I Should Really Stop Listening to the Radio While Driving

On November 9, 2016 I sat in my car in a parking lot, sobbing, listening to Hillary Clinton’s concession speech and texting with my similarly undone sister-in-law. It wasn’t just losing an election. It was a former Secretary of State and United States Senator, having taken the stage at the convention in suffragette white, losing an election to … the current occupant of the Oval Office.

And the worst part: on some level we weren’t really surprised, were we? Rebecca Traister put it best: “A competent woman losing a job to an incompetent man is not an anomalous Election Day surprise; it is Tuesday in America.”

I got my shit together and went back to work, of course, because that’s what you do.

Two months later I was sobbing in my car again, listening to that batshit inaugural address (no link, because if you’ve forgotten that speech I envy you). It was as though the creeping dread I had felt while watching the second debate had somehow crested and washed over all of us. And then I got my shit together and went back to work.

Pilots, Doctors, Astronauts

My 4-year-old seems to see the world as a rational place, and he wants very badly to get at the reasons and rules behind what he can observe. He asks question after question about power plants and conveyor belts and candlelight and hot chocolate powder and waterslides and the digestive systems of various animals . . . and gender roles.

Can women be pilots? Yes, of course.

Am I right that men are doctors and women are nurses? No, anyone can be a doctor and anyone can be a nurse.

Why have no women ever walked on the moon? At the time the moon missions were happening, women weren’t allowed to be astronauts. Now anyone can be an astronaut.

Are men smarter than women?

And there it is. Holy shit, there it is.

In Which I Buy a Pantsuit

I leave my house at 6:30 every morning, coffee in hand, and I leave my office promptly at 4 to pick up my kids at daycare. I wonder what they think I do all day. I wonder if they know that other moms stay home with their kids every day.

I have a good job, and I’m good at it. I work to pay the mortgage; I work to support my family. I didn’t think this was controversial. Then the election laid bare once again the degree to which a segment of the American public thinks Hillary Clinton should have stayed home and baked cookies way back in 1992.

And after I sat in my car and listened to that concession speech, I knew I needed to lean the fuck in.

Sheryl Sandberg took a lot of heat, and rightfully so, for what seemed like a let-them-eat-cake philosophy of feminism. Just try harder, she seemed to be saying. Just lean in. It felt hollow and out-of-touch, because most of us are not tech executives with nannies and lots of money to throw at problems. And the last thing feminism needed was another rich white ciswoman telling the rest of us we’re doing it wrong.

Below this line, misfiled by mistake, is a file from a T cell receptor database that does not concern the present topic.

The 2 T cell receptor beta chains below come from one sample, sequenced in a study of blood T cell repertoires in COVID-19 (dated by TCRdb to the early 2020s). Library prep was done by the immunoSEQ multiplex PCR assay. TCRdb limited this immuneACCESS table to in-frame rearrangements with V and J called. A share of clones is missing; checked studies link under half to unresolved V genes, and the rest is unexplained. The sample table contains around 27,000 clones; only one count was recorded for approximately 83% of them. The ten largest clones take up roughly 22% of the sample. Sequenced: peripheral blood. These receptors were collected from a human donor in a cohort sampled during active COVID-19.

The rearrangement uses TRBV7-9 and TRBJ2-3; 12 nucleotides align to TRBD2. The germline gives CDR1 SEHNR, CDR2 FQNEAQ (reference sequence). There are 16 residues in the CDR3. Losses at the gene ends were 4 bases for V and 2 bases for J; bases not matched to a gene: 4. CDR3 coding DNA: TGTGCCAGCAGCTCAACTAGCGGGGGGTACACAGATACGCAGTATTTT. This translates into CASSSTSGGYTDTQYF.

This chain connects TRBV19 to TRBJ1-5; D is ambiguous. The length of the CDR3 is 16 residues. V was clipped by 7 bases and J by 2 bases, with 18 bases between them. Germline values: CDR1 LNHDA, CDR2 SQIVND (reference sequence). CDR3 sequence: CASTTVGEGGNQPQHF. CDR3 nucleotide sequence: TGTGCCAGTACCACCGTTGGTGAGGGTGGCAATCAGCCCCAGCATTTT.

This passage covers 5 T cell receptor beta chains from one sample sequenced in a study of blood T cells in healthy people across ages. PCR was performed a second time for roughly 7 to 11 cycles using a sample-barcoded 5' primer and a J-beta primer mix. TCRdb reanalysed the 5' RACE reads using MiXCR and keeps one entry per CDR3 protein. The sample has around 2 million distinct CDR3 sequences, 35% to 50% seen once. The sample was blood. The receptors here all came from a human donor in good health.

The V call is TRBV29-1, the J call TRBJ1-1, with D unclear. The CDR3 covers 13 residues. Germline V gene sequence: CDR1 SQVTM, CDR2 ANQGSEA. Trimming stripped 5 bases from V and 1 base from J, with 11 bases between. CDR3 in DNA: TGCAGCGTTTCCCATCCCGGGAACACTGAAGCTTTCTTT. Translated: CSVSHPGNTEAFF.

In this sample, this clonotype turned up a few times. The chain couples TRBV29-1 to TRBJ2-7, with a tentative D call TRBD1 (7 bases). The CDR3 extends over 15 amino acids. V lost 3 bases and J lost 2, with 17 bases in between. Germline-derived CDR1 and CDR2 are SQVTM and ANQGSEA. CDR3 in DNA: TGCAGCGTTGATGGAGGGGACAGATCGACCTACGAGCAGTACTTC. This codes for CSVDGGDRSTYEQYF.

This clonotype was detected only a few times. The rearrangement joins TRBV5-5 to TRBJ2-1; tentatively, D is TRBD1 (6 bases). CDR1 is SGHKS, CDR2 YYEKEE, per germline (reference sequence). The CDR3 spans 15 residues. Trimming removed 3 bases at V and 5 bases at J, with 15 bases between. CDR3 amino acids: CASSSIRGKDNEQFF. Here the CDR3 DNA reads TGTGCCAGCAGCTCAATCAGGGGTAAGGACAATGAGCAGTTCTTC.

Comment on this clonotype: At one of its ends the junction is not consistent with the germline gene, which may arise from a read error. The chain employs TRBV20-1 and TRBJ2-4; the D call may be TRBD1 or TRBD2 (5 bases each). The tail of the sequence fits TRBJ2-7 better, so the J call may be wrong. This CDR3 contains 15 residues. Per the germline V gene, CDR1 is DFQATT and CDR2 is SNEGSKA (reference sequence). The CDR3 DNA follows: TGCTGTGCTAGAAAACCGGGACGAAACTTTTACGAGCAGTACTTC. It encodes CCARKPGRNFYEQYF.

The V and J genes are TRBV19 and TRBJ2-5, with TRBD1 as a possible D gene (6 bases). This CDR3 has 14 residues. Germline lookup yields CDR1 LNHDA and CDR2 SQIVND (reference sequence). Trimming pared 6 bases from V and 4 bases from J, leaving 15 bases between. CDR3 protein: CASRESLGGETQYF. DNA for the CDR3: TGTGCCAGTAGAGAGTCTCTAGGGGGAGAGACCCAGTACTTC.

But my four-year-old is going to keep asking me what women can do. What am I going to tell him? What am I going to show him?

Representation matters. And I have the immense privilege of education and work experience, which means I can try to show him that ambition isn’t just for men. So I replaced my comfort flats with stack heels, my hippie maxi skirts with (yes) a pantsuit. I focused even harder on work. I accepted the hard assignments. I stretched my skills. I started speaking up in meetings, even when it’s hard and I know I’m probably going to be patted on the head, then ignored.

In the year since the election I have been promoted, and have had the opportunity to work on several high-profile projects. And still people at my office say things like “I don’t know how you leave those babies every day” and “I’m sure you’d rather stay home with your kids” and “How does your husband feel about you traveling?”

Enough Is All There Is

I am writing this from a hotel room. The only solitary time I really have is when I’m traveling for work. I get kind of reflective in these bland interchangeable rooms with their white comforters and fluffy pillows. I think about what I’m trying to do, at work and in my marriage and for my kids and for myself, and sometimes all I can come up with is I’m really bad at this. My bathroom wasn’t clean when I left for the airport this morning. I forgot to pack an extra pair of mittens in the daycare bag. Am I prepared enough for the meeting tomorrow? Where even is my deodorant? When was the last time I vacuumed the kids’ room?

No matter how hard I work, it will never be enough. I will never be enough. Sometimes this is discouraging, and sometimes it’s comforting: if there is no enough, then the best I can do is all there is. Time to get my shit together and get back to work.

Episode 22: Little Lobbyists

Episode 22: Little Lobbyists

Episode 21: On the Campaign Trail: Focus on the Issues

Episode 21: On the Campaign Trail: Focus on the Issues